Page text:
“Smart power” — ever since Defense Secretary Robert Gates outlined the policy in a 2008 speech, it’s become the emerging tenet for how the United States should approach global security initiatives. Through a mix of military strength and nation-building activities, the aim is to keep “fractured or failed states,” as Gates put it, from teetering on the brink of war — or from requiring the US military, already stretched thin in Iraq or Afghanistan, from having to intervene further.
The urgency for smart power has only grown with the Obama administration’s call for $39.4 billion in funding for civilian foreign operations in fiscal 2011. Now comes the hard part: Determining how smart power can be implemented effectively to address global challenges.
Tony Smeraglinolo is working to cut through that uncertainty. As president of Global Stabilization and Development Solutions for DynCorp International, Smeraglinolo offers up this succinct definition: Smart power requires the application of three D’s — Defense, Diplomacy, and Development. Since assuming his role in April 2009, Smeraglinolo has helped structure his division at DynCorp to provide all three core competencies. In the process, the division has doubled in size. Here, Smeraglinolo shares six ways to implement smart power on behalf of defense customers:
1.) Build local capacity. That comes through knowledge transfer, which takes the form of training, mentoring, and development activities. “Whether training police or hiring locals to help us in construction — not other third party nationals, as some of our competitors do — the ultimate goal is to transfer our knowledge, as a corporate entity and as a nation, to another country as the foundation of nation-building,” says Smeraglinolo. Current efforts include teaching local nationals to carry out demining in countries such as Turkey, Cambodia, and along the Syrian border; abatement and removal of obsolete and dangerous weapons in Bulgaria; and security services in Pakistan, Iraq, and Afghanistan. “Wherever the location, when we leave, those skills remain with local nationals,” says Smeraglinolo.
2.) Ensure alignment with customer. That requires having a “lean forward” approach, says Smeraglinolo. “If we know there will be a ramp-up of Afghan police training, it is not unusual for us to ramp up our recruiting process prior to being tapped contractually,” he says. “Because,” he adds, “we know that we need to lean forward — we know things are time-critical.” Understanding a customer’s objective is also key. In Iraq, for example, DynCorp is supporting US Forces One (formerly, “Multinational Security Transition Command”). The initiative involves mentoring and advising interior and defense ministries in building institutional capacities. Recently, in an effort to control crime and bombings, an Iraqi edict was passed stating that police uniforms could no longer be sold on the open market. That measure is a result of DynCorp advisers who encouraged several different government offices to compare data within crime incidence reports.
3.) Integrate expertise. That entails offering global solutions, not just services. “We look for a more holistic approach to global challenges versus just selling one particular competency,” says Smeraglinolo. That philosophy is reflected in a key structural change within the company. In April 2009, DynCorp reorganized a division, International Security Services, to become, Global Stabilization and Development. DynCorp has also expanded its core competencies through its recent acquisition of Casals & Associates, which specializes in building up legal systems and public-health infrastructure in developing nations. “Casals & Associates had distinguished themselves in the USAID marketplace where they addressed local governance, anti-corruption, and rule of law — all building blocks for a country to go govern themselves,” says Smeraglinolo.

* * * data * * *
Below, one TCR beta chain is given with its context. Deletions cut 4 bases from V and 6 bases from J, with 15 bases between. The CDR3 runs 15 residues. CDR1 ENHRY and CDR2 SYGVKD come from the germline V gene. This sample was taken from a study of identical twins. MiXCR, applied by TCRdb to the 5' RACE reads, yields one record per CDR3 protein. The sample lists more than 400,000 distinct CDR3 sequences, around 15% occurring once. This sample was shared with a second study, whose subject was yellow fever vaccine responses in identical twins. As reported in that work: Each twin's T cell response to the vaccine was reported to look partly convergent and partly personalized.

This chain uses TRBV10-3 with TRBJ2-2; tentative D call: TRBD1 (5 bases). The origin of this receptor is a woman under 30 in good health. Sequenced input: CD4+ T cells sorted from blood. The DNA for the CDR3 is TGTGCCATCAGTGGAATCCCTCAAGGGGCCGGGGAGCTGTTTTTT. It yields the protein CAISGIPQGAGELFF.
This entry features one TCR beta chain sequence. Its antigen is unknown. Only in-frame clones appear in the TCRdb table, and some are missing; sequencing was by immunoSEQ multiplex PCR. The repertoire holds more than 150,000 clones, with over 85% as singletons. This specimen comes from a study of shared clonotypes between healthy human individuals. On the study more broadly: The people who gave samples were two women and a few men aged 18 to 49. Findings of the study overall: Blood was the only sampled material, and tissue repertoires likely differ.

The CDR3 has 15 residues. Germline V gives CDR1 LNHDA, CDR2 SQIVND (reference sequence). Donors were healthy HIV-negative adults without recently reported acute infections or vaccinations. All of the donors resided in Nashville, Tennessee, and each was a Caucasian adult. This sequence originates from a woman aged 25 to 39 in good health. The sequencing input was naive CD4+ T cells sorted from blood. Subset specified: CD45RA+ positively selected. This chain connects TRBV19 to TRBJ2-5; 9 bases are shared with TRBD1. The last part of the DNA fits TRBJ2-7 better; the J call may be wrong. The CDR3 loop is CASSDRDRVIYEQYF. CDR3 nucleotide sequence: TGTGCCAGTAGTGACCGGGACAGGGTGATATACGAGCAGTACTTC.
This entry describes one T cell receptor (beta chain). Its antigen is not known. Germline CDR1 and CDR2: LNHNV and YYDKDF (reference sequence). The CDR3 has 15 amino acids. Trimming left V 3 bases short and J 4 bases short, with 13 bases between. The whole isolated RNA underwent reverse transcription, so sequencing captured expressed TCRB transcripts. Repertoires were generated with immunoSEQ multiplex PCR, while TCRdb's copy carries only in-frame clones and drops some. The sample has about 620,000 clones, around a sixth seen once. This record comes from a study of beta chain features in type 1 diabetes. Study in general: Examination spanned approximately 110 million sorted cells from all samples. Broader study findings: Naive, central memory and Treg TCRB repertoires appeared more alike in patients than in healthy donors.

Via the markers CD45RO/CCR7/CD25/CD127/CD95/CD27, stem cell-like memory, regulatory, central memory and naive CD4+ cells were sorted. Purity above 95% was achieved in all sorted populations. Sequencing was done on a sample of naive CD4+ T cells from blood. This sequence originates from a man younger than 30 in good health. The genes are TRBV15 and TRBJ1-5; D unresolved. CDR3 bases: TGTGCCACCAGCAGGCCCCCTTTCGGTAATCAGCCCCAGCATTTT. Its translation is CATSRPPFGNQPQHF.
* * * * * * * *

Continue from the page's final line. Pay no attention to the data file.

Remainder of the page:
4.) Offer best value. Implementing smart power — development, diplomacy, and defense — in difficult environments requires a best value, not necessarily the lowest, cheapest, “cut corners” cost, says Smeraglinolo. “That’s what’s needed to make smart power work and that’s what we focus on — the best value,” he says. “The basis for winning any job is understanding the customer’s mission and their problems in detail so that you can bring a discriminating solution,” he adds.
5.) Be ready to think big — and follow through. Imagine this: Your company is called upon to support the brunt of the surge against US forces in Southern Afghanistan. Your support will require you identify, recruit, and employ 7,500 employees — all within a 90 to 100-day period. Putting employees in the field will also require the installation of IT, communication, and accounting systems. “That’s the type of challenge we take on,” says Smeraglinolo.
6.) Do sweat the small stuff. It comes down to a focus on the micro. That, says Smeraglinolo, is the most important part of the equation. “Though we have to employ 7,500 people, each one is an individual, with their own unique training — and life — needs,” he says. “Whether an employee is injured in the field, whether it’s the family back home, whether it’s employee assistance — you can never lose sight of the micro,” says Smeraglinolo. In keeping with that corporate value, DynCorp recently established DI Care Employee Assistance Program (EAP), a corporate-wide effort to assist employees in events of serious or life-threatening injury. Says Smeraglinolo: “DI is working intensively to support its customers as they implement new smart power initiatives, and has the track record and expertise to do so comprehensively. We will accomplish this by delivering high-performing teams that will deliver not only performance but compliance and conduct.”
What’s your definition of “smart power?” Share your comments here.